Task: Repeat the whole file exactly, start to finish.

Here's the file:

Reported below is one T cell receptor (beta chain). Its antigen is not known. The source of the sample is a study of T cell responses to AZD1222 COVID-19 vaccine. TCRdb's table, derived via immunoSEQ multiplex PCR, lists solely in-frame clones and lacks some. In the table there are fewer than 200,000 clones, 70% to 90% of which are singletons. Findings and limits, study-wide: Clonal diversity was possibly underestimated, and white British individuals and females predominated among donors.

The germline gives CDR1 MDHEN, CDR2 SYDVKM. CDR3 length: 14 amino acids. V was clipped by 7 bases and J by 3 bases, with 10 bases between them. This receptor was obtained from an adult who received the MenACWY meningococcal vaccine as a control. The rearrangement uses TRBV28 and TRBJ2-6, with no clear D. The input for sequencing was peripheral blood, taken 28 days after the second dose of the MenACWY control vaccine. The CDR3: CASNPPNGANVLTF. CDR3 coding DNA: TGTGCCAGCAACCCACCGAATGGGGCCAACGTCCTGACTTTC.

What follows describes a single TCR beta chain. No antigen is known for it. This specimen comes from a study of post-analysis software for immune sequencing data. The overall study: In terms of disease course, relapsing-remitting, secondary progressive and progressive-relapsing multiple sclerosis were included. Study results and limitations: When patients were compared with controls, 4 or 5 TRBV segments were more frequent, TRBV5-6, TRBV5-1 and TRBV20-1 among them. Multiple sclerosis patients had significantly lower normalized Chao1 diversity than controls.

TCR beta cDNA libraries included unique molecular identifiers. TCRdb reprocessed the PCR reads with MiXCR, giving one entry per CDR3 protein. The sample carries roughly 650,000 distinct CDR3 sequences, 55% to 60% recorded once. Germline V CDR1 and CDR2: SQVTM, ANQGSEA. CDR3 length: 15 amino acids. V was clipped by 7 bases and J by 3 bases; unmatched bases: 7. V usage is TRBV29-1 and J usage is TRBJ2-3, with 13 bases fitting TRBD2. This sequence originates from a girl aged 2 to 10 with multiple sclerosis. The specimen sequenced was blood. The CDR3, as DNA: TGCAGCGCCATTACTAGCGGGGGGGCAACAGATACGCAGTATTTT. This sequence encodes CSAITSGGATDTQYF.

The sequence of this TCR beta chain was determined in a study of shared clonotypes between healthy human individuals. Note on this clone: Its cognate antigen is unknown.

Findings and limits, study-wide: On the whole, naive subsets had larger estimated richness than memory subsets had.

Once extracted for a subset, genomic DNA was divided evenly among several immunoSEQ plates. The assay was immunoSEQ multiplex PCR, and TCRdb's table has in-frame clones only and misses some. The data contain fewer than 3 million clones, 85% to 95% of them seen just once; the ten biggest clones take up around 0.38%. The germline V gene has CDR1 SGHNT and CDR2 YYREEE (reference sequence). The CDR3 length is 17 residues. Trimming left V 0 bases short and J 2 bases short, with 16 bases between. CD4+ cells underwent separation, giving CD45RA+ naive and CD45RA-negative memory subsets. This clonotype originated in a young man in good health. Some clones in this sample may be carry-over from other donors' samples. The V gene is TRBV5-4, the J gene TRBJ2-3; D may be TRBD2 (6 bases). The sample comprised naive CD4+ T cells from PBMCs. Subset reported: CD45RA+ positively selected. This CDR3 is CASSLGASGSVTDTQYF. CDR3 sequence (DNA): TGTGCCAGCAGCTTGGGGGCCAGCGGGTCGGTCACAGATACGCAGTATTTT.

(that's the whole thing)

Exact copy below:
Reported below is one T cell receptor (beta chain). Its antigen is not known. The source of the sample is a study of T cell responses to AZD1222 COVID-19 vaccine. TCRdb's table, derived via immunoSEQ multiplex PCR, lists solely in-frame clones and lacks some. In the table there are fewer than 200,000 clones, 70% to 90% of which are singletons. Findings and limits, study-wide: Clonal diversity was possibly underestimated, and white British individuals and females predominated among donors.

The germline gives CDR1 MDHEN, CDR2 SYDVKM. CDR3 length: 14 amino acids. V was clipped by 7 bases and J by 3 bases, with 10 bases between them. This receptor was obtained from an adult who received the MenACWY meningococcal vaccine as a control. The rearrangement uses TRBV28 and TRBJ2-6, with no clear D. The input for sequencing was peripheral blood, taken 28 days after the second dose of the MenACWY control vaccine. The CDR3: CASNPPNGANVLTF. CDR3 coding DNA: TGTGCCAGCAACCCACCGAATGGGGCCAACGTCCTGACTTTC.

What follows describes a single TCR beta chain. No antigen is known for it. This specimen comes from a study of post-analysis software for immune sequencing data. The overall study: In terms of disease course, relapsing-remitting, secondary progressive and progressive-relapsing multiple sclerosis were included. Study results and limitations: When patients were compared with controls, 4 or 5 TRBV segments were more frequent, TRBV5-6, TRBV5-1 and TRBV20-1 among them. Multiple sclerosis patients had significantly lower normalized Chao1 diversity than controls.

TCR beta cDNA libraries included unique molecular identifiers. TCRdb reprocessed the PCR reads with MiXCR, giving one entry per CDR3 protein. The sample carries roughly 650,000 distinct CDR3 sequences, 55% to 60% recorded once. Germline V CDR1 and CDR2: SQVTM, ANQGSEA. CDR3 length: 15 amino acids. V was clipped by 7 bases and J by 3 bases; unmatched bases: 7. V usage is TRBV29-1 and J usage is TRBJ2-3, with 13 bases fitting TRBD2. This sequence originates from a girl aged 2 to 10 with multiple sclerosis. The specimen sequenced was blood. The CDR3, as DNA: TGCAGCGCCATTACTAGCGGGGGGGCAACAGATACGCAGTATTTT. This sequence encodes CSAITSGGATDTQYF.

The sequence of this TCR beta chain was determined in a study of shared clonotypes between healthy human individuals. Note on this clone: Its cognate antigen is unknown.

Findings and limits, study-wide: On the whole, naive subsets had larger estimated richness than memory subsets had.

Once extracted for a subset, genomic DNA was divided evenly among several immunoSEQ plates. The assay was immunoSEQ multiplex PCR, and TCRdb's table has in-frame clones only and misses some. The data contain fewer than 3 million clones, 85% to 95% of them seen just once; the ten biggest clones take up around 0.38%. The germline V gene has CDR1 SGHNT and CDR2 YYREEE (reference sequence). The CDR3 length is 17 residues. Trimming left V 0 bases short and J 2 bases short, with 16 bases between. CD4+ cells underwent separation, giving CD45RA+ naive and CD45RA-negative memory subsets. This clonotype originated in a young man in good health. Some clones in this sample may be carry-over from other donors' samples. The V gene is TRBV5-4, the J gene TRBJ2-3; D may be TRBD2 (6 bases). The sample comprised naive CD4+ T cells from PBMCs. Subset reported: CD45RA+ positively selected. This CDR3 is CASSLGASGSVTDTQYF. CDR3 sequence (DNA): TGTGCCAGCAGCTTGGGGGCCAGCGGGTCGGTCACAGATACGCAGTATTTT.